However the researchers commented that the "early stage of the investigation does not confer designed clinical benefits directly and there is the possibility of damage while advancing medical knowledge."
Research has shown that participants are less aware of the risks than benefits. Inquiring about those potential risks that dissuade to participate in a study related to the cure of HIV, respondents indicated a number of possible damage, but in smaller numbers.
In terms of clinical risk, cancer risk increased (49%), the development of resistance to antiretroviral drugs (37%), side effects (30%) and the known risks of stopping the HIV drugs (30%) could discourage participation.
study procedures presenting major obstacles were lumbar punctures (26%), bone marrow biopsies (22%), lymph node biopsies (13%) and rectal biopsies (13%). specific side effects such as hair loss (32%) and vomiting (23%) would be a withdrawal reason. Practical problems such as failure of parking at the clinic (20%) or getting transportation (17%) could also discourage participation in a study.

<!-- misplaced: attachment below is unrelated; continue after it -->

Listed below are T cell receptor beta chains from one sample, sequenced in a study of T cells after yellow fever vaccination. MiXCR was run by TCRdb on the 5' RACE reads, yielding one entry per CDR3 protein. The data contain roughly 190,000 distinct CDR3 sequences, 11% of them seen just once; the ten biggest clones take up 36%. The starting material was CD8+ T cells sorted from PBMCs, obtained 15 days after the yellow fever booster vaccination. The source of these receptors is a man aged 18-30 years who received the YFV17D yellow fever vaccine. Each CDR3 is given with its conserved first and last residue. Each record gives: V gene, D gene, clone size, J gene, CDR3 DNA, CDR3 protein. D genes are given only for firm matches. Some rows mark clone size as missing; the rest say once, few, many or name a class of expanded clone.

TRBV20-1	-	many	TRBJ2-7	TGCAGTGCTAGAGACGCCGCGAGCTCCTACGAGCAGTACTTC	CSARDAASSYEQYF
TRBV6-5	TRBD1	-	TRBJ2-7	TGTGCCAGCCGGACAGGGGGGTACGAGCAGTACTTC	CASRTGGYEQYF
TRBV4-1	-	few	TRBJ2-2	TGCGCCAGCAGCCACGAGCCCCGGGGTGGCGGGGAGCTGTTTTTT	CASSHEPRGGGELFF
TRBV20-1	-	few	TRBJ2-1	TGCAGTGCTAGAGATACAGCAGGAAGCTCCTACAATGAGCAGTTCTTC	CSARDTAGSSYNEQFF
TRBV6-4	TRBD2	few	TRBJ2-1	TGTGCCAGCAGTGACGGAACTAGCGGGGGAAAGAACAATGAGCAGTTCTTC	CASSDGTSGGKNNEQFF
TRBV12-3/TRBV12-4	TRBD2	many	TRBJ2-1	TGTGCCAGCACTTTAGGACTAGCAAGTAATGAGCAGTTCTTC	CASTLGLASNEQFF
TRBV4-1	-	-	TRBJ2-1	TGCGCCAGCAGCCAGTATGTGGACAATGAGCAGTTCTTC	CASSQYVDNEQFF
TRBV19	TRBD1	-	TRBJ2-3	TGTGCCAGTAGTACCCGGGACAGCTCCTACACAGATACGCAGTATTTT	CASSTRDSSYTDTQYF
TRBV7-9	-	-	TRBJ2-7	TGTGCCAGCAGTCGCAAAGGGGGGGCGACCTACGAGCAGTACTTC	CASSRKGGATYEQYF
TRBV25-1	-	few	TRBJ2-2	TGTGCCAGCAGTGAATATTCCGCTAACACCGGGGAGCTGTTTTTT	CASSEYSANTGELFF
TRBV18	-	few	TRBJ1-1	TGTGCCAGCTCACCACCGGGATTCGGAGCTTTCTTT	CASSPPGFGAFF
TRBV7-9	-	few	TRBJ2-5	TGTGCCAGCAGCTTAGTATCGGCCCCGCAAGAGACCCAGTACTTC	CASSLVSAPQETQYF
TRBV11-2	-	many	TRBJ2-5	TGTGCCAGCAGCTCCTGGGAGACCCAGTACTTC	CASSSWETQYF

A small group of people living with HIV were interviewed and asked to them what can be "too much risk" to participate. Some of their answers were:
"Try one approach never tested in humans."
"Genetic manipulations that could result in cancer would probably be the most frightening and unbearable."
"If I were to become resistant to drugs that are saving my life on this."
"A risk that would take my health to an irreversibly worse situation than I am now."
"Risk of death greater than 1%".
Doctors and researchers who were interviewed also had views on what would constitute a risk of "very high". Most said the transplant unhealthy stem cells in noncancerous participants or that are stable and with suppressed viral load on antiretroviral therapy would be too risky. Another protein was mentioned anti-1 programmed cell death (apoptosis) which has shown significant toxicity in animal studies.